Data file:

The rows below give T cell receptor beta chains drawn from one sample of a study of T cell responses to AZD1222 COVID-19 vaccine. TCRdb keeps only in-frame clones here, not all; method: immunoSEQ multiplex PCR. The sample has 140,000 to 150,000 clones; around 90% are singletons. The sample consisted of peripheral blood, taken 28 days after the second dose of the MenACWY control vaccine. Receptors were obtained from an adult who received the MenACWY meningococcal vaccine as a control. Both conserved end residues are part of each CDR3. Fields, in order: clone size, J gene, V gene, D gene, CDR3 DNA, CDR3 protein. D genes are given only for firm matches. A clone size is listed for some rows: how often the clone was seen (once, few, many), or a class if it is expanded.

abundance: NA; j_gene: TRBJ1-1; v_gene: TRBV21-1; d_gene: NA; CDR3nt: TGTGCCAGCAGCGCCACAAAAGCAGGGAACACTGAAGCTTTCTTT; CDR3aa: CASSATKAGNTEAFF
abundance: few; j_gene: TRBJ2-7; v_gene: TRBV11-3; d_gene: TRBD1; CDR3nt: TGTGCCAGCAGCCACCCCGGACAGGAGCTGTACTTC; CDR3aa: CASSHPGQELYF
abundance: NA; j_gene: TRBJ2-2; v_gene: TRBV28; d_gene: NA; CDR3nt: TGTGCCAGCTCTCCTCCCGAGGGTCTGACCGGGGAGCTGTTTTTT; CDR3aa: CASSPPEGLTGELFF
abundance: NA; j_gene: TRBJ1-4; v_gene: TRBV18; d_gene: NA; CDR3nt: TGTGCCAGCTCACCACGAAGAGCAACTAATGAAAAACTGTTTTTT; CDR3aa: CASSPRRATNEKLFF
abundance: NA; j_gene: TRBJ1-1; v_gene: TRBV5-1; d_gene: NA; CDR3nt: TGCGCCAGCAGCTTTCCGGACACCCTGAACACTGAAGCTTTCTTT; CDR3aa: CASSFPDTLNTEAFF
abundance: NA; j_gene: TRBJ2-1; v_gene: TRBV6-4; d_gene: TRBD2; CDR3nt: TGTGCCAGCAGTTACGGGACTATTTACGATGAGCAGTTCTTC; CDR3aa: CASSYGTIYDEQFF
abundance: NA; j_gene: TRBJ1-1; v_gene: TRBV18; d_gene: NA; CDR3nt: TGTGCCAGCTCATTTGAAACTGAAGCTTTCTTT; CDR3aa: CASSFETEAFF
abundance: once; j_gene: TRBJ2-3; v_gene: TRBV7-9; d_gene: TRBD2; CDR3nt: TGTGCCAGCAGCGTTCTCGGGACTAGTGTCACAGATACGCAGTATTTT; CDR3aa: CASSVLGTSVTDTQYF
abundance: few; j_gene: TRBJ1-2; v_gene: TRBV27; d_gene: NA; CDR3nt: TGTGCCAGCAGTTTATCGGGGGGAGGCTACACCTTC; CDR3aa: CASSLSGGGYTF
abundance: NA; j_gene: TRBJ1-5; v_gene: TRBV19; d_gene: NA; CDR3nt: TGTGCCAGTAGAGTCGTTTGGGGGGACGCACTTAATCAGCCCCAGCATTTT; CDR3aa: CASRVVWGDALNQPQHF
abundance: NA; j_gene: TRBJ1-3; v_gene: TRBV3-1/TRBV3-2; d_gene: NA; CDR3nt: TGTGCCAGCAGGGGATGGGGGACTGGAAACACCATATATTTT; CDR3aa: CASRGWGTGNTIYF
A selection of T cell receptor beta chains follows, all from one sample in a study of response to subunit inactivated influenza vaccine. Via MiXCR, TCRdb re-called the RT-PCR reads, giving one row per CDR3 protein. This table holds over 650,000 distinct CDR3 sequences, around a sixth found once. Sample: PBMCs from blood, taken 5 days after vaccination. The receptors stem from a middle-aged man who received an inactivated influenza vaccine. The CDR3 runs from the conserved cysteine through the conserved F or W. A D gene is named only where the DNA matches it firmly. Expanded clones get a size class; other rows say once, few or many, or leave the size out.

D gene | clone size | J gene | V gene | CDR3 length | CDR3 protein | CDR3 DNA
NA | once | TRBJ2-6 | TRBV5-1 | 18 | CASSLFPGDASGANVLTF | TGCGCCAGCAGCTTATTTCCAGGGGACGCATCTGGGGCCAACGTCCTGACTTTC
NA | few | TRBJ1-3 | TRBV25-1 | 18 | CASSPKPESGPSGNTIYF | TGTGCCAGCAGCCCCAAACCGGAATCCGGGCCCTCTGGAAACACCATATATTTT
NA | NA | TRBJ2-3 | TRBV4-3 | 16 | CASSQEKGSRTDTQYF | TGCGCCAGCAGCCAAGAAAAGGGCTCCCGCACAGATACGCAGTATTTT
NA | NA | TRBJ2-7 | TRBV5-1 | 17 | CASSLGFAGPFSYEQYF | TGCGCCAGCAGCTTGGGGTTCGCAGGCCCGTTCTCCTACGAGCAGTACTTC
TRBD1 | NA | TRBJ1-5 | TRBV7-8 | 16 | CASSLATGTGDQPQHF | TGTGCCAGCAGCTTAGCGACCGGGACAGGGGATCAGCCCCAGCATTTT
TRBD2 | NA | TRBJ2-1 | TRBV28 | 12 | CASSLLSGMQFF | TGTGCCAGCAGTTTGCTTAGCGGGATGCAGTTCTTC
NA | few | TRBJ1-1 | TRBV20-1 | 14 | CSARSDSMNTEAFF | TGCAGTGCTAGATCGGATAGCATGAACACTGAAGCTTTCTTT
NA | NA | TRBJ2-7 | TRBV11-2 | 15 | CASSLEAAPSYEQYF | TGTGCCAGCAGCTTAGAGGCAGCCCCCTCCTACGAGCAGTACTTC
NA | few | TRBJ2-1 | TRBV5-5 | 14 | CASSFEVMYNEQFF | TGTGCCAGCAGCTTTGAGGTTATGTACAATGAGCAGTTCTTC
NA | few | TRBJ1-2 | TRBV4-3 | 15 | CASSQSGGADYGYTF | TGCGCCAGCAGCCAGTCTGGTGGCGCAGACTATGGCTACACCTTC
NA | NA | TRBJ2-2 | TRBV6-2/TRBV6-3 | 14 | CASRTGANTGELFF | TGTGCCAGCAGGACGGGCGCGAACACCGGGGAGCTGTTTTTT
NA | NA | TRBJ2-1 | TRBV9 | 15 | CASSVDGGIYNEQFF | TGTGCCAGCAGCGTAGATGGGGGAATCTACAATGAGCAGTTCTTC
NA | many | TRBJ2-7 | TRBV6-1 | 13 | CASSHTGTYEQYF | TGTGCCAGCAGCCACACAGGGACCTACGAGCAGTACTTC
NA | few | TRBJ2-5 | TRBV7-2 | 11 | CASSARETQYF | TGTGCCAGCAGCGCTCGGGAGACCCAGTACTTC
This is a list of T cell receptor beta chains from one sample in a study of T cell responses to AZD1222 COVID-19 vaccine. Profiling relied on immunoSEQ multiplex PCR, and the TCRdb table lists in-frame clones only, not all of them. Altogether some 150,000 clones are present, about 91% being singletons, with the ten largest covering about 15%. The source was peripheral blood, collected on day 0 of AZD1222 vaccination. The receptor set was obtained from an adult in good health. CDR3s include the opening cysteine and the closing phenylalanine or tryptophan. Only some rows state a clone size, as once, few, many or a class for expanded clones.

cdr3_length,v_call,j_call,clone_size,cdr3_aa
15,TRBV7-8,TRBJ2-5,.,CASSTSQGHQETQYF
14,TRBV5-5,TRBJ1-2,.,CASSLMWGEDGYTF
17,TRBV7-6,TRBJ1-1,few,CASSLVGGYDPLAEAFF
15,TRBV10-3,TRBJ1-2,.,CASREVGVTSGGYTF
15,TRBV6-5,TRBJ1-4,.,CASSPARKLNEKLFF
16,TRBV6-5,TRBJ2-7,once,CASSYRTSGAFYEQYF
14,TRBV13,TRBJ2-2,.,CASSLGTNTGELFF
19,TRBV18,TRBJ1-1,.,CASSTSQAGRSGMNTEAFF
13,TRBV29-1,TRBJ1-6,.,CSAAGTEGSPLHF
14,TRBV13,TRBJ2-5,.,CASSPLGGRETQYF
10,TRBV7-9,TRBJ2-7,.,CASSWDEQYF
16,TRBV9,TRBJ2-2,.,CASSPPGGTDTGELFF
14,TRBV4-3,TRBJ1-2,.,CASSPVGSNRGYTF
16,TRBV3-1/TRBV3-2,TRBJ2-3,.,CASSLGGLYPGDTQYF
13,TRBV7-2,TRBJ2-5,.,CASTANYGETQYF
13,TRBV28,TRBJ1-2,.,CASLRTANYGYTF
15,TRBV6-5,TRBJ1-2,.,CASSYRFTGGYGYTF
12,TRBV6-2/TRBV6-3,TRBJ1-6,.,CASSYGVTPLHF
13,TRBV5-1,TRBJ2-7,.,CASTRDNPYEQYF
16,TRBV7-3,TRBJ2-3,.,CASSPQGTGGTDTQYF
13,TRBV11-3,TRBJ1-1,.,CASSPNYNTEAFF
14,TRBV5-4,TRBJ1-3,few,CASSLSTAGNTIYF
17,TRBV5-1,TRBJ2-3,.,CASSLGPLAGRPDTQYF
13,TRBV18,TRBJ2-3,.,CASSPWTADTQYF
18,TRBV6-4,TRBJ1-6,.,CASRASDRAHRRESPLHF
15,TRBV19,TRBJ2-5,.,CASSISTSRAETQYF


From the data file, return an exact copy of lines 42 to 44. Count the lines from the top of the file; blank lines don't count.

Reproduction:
16,TRBV9,TRBJ2-2,.,CASSPPGGTDTGELFF
14,TRBV4-3,TRBJ1-2,.,CASSPVGSNRGYTF
16,TRBV3-1/TRBV3-2,TRBJ2-3,.,CASSLGGLYPGDTQYF